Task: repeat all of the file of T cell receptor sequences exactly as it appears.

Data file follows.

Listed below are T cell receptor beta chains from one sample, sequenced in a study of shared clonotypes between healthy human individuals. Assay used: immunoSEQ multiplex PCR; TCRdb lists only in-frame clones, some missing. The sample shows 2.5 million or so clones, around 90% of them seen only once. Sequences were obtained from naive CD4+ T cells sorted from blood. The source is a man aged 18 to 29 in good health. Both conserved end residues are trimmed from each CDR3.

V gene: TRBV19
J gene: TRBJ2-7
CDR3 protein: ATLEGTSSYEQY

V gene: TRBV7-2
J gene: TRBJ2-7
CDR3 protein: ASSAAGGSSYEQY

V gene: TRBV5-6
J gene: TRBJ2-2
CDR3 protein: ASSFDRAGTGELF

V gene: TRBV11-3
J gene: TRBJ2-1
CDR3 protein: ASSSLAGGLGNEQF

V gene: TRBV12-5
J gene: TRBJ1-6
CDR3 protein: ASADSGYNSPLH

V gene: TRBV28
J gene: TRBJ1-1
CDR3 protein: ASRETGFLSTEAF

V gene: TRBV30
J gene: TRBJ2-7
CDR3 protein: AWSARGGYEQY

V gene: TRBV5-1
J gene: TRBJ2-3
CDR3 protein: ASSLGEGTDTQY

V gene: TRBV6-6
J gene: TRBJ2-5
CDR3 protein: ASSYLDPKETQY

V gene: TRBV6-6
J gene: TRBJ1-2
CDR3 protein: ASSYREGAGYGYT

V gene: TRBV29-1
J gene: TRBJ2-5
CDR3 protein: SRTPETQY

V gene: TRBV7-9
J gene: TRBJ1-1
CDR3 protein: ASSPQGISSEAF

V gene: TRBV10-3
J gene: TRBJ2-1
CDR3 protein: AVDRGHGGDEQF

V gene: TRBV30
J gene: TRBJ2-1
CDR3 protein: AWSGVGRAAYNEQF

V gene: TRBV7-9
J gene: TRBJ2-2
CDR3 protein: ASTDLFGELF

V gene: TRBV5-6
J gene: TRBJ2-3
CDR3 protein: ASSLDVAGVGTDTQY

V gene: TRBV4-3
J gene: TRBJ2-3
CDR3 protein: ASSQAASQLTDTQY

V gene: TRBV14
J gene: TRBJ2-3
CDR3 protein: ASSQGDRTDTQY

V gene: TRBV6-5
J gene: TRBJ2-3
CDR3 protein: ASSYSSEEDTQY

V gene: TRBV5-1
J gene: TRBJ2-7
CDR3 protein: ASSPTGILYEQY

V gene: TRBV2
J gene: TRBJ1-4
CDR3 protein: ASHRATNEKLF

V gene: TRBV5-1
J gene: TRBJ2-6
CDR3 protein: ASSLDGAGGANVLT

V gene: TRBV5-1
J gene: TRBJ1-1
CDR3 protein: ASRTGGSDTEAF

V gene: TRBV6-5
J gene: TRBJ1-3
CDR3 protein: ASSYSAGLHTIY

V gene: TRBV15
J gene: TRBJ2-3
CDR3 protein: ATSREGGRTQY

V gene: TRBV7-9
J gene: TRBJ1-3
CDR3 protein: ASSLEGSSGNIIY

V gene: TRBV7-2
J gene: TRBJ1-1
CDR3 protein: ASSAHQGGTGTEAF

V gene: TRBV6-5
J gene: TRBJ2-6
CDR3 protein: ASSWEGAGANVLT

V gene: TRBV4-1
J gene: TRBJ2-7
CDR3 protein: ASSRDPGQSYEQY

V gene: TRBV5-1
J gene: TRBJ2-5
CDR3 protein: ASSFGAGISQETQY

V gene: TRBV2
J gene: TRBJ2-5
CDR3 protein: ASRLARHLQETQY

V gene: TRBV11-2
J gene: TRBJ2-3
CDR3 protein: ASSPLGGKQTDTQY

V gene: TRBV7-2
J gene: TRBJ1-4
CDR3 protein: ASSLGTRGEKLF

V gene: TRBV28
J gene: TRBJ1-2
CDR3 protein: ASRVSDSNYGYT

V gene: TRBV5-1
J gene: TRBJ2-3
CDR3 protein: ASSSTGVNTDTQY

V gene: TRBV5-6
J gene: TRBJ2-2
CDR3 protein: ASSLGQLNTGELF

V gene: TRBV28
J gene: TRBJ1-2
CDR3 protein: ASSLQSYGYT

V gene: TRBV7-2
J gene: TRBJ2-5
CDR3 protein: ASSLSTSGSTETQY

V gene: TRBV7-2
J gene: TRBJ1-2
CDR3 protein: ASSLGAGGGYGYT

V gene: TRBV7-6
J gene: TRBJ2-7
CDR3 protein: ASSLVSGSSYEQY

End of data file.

Listed below are T cell receptor beta chains from one sample, sequenced in a study of shared clonotypes between healthy human individuals. Assay used: immunoSEQ multiplex PCR; TCRdb lists only in-frame clones, some missing. The sample shows 2.5 million or so clones, around 90% of them seen only once. Sequences were obtained from naive CD4+ T cells sorted from blood. The source is a man aged 18 to 29 in good health. Both conserved end residues are trimmed from each CDR3.

V gene: TRBV19
J gene: TRBJ2-7
CDR3 protein: ATLEGTSSYEQY

V gene: TRBV7-2
J gene: TRBJ2-7
CDR3 protein: ASSAAGGSSYEQY

V gene: TRBV5-6
J gene: TRBJ2-2
CDR3 protein: ASSFDRAGTGELF

V gene: TRBV11-3
J gene: TRBJ2-1
CDR3 protein: ASSSLAGGLGNEQF

V gene: TRBV12-5
J gene: TRBJ1-6
CDR3 protein: ASADSGYNSPLH

V gene: TRBV28
J gene: TRBJ1-1
CDR3 protein: ASRETGFLSTEAF

V gene: TRBV30
J gene: TRBJ2-7
CDR3 protein: AWSARGGYEQY

V gene: TRBV5-1
J gene: TRBJ2-3
CDR3 protein: ASSLGEGTDTQY

V gene: TRBV6-6
J gene: TRBJ2-5
CDR3 protein: ASSYLDPKETQY

V gene: TRBV6-6
J gene: TRBJ1-2
CDR3 protein: ASSYREGAGYGYT

V gene: TRBV29-1
J gene: TRBJ2-5
CDR3 protein: SRTPETQY

V gene: TRBV7-9
J gene: TRBJ1-1
CDR3 protein: ASSPQGISSEAF

V gene: TRBV10-3
J gene: TRBJ2-1
CDR3 protein: AVDRGHGGDEQF

V gene: TRBV30
J gene: TRBJ2-1
CDR3 protein: AWSGVGRAAYNEQF

V gene: TRBV7-9
J gene: TRBJ2-2
CDR3 protein: ASTDLFGELF

V gene: TRBV5-6
J gene: TRBJ2-3
CDR3 protein: ASSLDVAGVGTDTQY

V gene: TRBV4-3
J gene: TRBJ2-3
CDR3 protein: ASSQAASQLTDTQY

V gene: TRBV14
J gene: TRBJ2-3
CDR3 protein: ASSQGDRTDTQY

V gene: TRBV6-5
J gene: TRBJ2-3
CDR3 protein: ASSYSSEEDTQY

V gene: TRBV5-1
J gene: TRBJ2-7
CDR3 protein: ASSPTGILYEQY

V gene: TRBV2
J gene: TRBJ1-4
CDR3 protein: ASHRATNEKLF

V gene: TRBV5-1
J gene: TRBJ2-6
CDR3 protein: ASSLDGAGGANVLT

V gene: TRBV5-1
J gene: TRBJ1-1
CDR3 protein: ASRTGGSDTEAF

V gene: TRBV6-5
J gene: TRBJ1-3
CDR3 protein: ASSYSAGLHTIY

V gene: TRBV15
J gene: TRBJ2-3
CDR3 protein: ATSREGGRTQY

V gene: TRBV7-9
J gene: TRBJ1-3
CDR3 protein: ASSLEGSSGNIIY

V gene: TRBV7-2
J gene: TRBJ1-1
CDR3 protein: ASSAHQGGTGTEAF

V gene: TRBV6-5
J gene: TRBJ2-6
CDR3 protein: ASSWEGAGANVLT

V gene: TRBV4-1
J gene: TRBJ2-7
CDR3 protein: ASSRDPGQSYEQY

V gene: TRBV5-1
J gene: TRBJ2-5
CDR3 protein: ASSFGAGISQETQY

V gene: TRBV2
J gene: TRBJ2-5
CDR3 protein: ASRLARHLQETQY

V gene: TRBV11-2
J gene: TRBJ2-3
CDR3 protein: ASSPLGGKQTDTQY

V gene: TRBV7-2
J gene: TRBJ1-4
CDR3 protein: ASSLGTRGEKLF

V gene: TRBV28
J gene: TRBJ1-2
CDR3 protein: ASRVSDSNYGYT

V gene: TRBV5-1
J gene: TRBJ2-3
CDR3 protein: ASSSTGVNTDTQY

V gene: TRBV5-6
J gene: TRBJ2-2
CDR3 protein: ASSLGQLNTGELF

V gene: TRBV28
J gene: TRBJ1-2
CDR3 protein: ASSLQSYGYT

V gene: TRBV7-2
J gene: TRBJ2-5
CDR3 protein: ASSLSTSGSTETQY

V gene: TRBV7-2
J gene: TRBJ1-2
CDR3 protein: ASSLGAGGGYGYT

V gene: TRBV7-6
J gene: TRBJ2-7
CDR3 protein: ASSLVSGSSYEQY